Great Britain (101 mi) 2013 ‘Scope d: Danny Boyle
Great Britain (101 mi) 2013 ‘Scope d: Danny Boyle
While there’s no question that Danny Boyle can make a Hollywood film with his eyes closed, it’s never a good thing to simply watch him waste his talent on superfluous films like this one, which certainly showcases his demonstrable skills, but to what end? While this is essentially a copycat drama, one that owes its existence to Christopher Nolan’s puzzle movies MEMENTO (2000) and INCEPTION (2010), it feels exactly like a fake, carbon copy imitation, lacking the exhilaration of the original, which at least originated in the head of the writer/director. Boyle seems inclined to match many of the same technical skills, seamlessly blending dreams, memory, and reality to the point where they are often indistinguishable, where the viewer is caught up in a mental labyrinth of no escape, wondering throughout which version of reality will prevail, as the director loves to tease the audience with multiple possibilities. Unfortunately, borrowing heavily from the formula of other successful movies has become conventional Hollywood entertainment, basically hand-me-down thrills, where little effort has gone into creating anything new. The result is a slick looking product onscreen, but overly formulaic, where what’s lacking are memorable characters, an essential ingredient in a film with human interaction, but there’s none of that here. Even with name stars, this entire cast is forgettable, as none of the performances stand out and there isn’t an ounce of tension or suspense throughout. Despite the hoops the story jumps through, so obviously wanting to be a sophisticated, mind-bender, the film just never generates any interest. Instead it feels like painting by the numbers, where everyone does a credible job, but nothing feels inspired. Even the interweaving of the narrative feels tired and worn out, not fresh and inventive, as no one really cares about any of the characters, so by the end, none of it really matters, as it all feels so conventional.
Two men are at odds throughout, caught up in a heist gone wrong, where one character, James McAvoy’s Simon, seeped in gambling debt, attempts to steal a valuable painting at an art auction, while the man he tries to steal it from, a sleazy lowlife gangster Franck (Vincent Cassel), catches him in the act and lands a haymaker across the chin, causing amnesia, where throughout the film Simon can’t remember where he hid the stolen painting. After losing a finger or two to tortuous methods, Franck is inclined to believe he really can’t remember, which calls for desperate measures—hypnosis. Enter Rosario Dawson as the calm, soft-spoken hypnotherapist Elizabeth, whose mix of sexual allure and soothing voice instantly sends Simon into a hypnotic state, where the rest of the film tests the audience’s patience, as the storyline weaves in and out of his altered states. Meanwhile, Elizabeth joins up with Franck and his gang of thieves, apparently to split the profits of what is likely a multi-million dollar work of art. While it all seems to blend together too smoothly, as everything in this new alliance goes without a hitch, except Simon keeps losing his focus and concentration, no doubt due to the stress from the fact these men are bound and determined to kill him once they get the information out of him. Elizabeth keeps wafting back and forth as one of the gang, but she also has a man totally at her mercy during a submissive state, where she can program literally anything into his head. While continually leading Franck on, vowing allegiance to his criminal mentality, offering him sexual favors as well, she also plays up her sexual allure with the patient, thinking if Simon gets what he wants, then he’ll reveal to her what she wants, which is the information. In this way, Elizabeth becomes a blatant sex object throughout the film, both in fantasy and reality, where Rosario Dawson has an interesting nude scene with Simon, where she’s the projection of his fantasies, but the surreal nature of his fears keeps intervening, altering the landscape while constantly shifting the tenuous dynamic between the two of them.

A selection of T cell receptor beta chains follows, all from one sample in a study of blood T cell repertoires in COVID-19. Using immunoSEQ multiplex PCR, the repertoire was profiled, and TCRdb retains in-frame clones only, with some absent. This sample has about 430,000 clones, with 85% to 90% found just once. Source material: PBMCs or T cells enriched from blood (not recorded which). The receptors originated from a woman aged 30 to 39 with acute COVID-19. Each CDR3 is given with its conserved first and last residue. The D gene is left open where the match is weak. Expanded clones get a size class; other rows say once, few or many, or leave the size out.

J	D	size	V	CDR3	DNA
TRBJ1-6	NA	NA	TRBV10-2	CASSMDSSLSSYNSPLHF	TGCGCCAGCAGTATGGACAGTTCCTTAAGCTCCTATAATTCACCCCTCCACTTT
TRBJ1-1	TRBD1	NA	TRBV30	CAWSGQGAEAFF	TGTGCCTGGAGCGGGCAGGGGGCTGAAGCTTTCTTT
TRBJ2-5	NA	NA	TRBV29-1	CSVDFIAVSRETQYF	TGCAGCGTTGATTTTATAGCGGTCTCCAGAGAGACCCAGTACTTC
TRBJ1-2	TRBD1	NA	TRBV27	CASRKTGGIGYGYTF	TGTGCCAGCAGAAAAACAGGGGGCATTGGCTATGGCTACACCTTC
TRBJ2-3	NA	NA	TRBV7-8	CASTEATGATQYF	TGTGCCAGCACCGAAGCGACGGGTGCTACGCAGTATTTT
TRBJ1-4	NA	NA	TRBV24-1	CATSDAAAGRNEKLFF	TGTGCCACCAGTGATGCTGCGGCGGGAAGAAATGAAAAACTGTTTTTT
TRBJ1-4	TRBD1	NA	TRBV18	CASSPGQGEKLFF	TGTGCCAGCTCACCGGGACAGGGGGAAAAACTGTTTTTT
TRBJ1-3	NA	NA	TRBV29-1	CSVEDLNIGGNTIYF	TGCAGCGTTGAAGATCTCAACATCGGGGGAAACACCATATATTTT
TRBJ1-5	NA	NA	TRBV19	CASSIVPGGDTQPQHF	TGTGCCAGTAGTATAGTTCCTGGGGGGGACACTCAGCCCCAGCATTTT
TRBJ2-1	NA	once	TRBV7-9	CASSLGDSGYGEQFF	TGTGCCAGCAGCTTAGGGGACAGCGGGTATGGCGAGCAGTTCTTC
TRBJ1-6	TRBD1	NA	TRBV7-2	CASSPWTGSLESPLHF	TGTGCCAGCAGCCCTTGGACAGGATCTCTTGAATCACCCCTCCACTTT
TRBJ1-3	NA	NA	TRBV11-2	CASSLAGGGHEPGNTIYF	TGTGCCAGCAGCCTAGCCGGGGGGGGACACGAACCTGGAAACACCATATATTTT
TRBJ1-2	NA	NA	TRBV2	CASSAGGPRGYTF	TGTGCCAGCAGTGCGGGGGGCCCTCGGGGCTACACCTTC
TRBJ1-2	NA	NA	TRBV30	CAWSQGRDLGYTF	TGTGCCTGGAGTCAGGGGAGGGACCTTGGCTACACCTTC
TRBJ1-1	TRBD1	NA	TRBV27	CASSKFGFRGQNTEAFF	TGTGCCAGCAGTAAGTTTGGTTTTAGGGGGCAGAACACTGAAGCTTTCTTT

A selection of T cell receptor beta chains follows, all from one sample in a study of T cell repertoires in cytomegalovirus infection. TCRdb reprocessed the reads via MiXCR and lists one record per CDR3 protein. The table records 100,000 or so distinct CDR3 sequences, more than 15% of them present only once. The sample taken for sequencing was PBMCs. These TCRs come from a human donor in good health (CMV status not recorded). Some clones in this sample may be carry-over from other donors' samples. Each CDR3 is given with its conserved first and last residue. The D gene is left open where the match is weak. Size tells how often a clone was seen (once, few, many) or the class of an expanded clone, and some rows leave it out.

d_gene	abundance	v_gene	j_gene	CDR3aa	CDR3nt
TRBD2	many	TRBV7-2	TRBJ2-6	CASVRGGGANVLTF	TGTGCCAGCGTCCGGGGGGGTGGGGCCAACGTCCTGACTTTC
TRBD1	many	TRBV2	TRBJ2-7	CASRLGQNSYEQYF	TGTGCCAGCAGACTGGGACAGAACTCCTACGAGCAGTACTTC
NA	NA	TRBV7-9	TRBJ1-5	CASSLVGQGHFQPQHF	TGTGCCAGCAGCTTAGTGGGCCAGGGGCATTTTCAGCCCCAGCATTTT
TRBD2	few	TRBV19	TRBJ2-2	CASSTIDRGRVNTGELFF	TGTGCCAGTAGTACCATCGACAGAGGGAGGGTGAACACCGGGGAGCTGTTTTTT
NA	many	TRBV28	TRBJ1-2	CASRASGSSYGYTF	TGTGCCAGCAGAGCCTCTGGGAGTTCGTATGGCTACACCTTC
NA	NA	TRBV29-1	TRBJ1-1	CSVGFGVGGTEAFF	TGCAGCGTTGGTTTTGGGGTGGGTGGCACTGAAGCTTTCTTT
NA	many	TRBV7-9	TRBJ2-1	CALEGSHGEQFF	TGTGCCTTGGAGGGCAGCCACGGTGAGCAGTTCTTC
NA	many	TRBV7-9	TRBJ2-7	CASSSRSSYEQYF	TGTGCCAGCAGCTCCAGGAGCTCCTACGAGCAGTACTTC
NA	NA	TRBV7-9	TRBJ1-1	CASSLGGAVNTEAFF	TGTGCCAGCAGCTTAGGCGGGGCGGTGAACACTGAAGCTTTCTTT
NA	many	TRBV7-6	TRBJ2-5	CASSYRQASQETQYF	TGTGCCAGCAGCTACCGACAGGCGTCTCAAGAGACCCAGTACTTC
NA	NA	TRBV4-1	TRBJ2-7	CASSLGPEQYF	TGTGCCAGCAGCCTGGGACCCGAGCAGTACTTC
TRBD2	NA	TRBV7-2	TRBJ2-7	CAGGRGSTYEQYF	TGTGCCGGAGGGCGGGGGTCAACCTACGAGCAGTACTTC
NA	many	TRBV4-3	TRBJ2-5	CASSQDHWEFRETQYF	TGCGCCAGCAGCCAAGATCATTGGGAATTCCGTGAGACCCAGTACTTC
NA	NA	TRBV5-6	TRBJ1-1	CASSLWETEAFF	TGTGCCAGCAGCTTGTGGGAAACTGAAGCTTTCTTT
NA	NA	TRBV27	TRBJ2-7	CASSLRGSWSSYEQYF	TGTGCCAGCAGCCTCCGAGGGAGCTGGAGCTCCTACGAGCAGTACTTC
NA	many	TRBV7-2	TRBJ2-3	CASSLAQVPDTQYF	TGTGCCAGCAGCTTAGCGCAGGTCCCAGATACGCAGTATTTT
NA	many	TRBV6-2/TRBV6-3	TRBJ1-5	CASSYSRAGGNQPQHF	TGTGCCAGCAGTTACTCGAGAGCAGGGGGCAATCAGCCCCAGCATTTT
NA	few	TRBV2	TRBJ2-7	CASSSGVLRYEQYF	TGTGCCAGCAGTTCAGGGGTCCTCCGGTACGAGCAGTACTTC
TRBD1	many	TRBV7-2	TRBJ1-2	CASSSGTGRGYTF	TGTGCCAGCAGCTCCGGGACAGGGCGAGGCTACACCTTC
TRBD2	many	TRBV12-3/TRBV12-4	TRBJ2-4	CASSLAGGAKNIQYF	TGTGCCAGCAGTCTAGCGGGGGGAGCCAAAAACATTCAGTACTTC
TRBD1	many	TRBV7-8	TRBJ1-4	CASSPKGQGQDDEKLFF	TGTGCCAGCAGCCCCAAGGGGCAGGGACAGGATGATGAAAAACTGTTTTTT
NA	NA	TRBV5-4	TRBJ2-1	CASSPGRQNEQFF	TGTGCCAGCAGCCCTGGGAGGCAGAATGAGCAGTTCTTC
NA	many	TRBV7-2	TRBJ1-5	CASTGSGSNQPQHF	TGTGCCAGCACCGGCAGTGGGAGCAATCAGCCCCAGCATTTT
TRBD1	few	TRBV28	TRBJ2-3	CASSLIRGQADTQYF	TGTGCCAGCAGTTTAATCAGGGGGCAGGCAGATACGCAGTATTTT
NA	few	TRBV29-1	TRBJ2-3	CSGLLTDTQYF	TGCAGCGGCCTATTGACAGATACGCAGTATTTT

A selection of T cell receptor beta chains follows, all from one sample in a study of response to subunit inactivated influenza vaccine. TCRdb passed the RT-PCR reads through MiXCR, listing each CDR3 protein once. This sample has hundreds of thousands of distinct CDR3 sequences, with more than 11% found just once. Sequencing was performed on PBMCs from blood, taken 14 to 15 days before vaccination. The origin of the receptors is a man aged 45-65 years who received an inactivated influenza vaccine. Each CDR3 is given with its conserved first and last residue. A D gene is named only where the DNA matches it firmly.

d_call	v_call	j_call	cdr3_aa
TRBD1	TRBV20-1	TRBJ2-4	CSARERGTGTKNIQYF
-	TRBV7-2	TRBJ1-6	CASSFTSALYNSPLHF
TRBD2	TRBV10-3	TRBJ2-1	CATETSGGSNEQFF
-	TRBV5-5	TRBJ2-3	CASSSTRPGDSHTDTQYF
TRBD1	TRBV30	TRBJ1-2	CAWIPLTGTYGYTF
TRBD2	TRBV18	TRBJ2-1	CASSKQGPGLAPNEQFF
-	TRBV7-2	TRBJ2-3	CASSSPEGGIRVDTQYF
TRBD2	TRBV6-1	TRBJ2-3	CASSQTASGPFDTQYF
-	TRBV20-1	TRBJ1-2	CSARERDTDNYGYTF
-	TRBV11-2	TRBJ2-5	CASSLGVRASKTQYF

What seems like a romantic love triangle between Elizabeth and both men is played out against a myriad of repressed and forgotten memories, where Elizabeth’s own motives continually shift throughout the film, growing out of control, developing her own personal side story of events with Simon leading up to the art heist, so while she’s attempting to unravel the truth about where the painting it hidden, she’s also got some ulterior motive about erasing his other memories, wiping the past clean, literally lifting the storyline from Michel Gondry’s ETERNAL SUNSHINE OF THE SPOTLESS MIND (2004), apparently thinking the public had forgotten. Elizabeth’s over the top conversion from quasi therapist who’s not against turning herself into a sex object with a patient to a mercilessly powerful, spurned lover who would turn hypnosis into some kind of tyrannical mind control is something you’d more likely see from Ming the Merciless in a cheap sci-fi movie attempting to take control of the entire universe. This storyline abomination changes everything that came before, where there isn’t a single sympathetic character anywhere in the movie, making everyone out for themselves, so what’s the point of all the plot twists? But as the audience quickly loses interest in the various versions of reality and dreams and wish fulfillments, all that’s left is the ultimate showdown where they spend a gazillion dollars on blowing things up and special effects, all designed in the name of Hollywood entertainment. Instead of the blur of fast action explosions and demolition that passes for conventional movie entertainment these days, this one instead delves into the deconstruction of thought, where the director gets to perform technical trickery with the camera and various editing schemes, but he’s simply omitted the human element. When there’s no one left to care about, what’s to sustain the interest in the film? As it goes through its various machinations and transformations, it just feels like such a con job, like it’s the audience that’s getting ripped off. And unfortunately, that’s the reality that matters, as this movie is little more than contrived manipulation, making a sucker out of the audience by giving them old, retrodden material at the same price you pay for something new. For a director with the stature of Danny Boyle, this is the ultimate disappointment, as this is little more than a commercial sell out.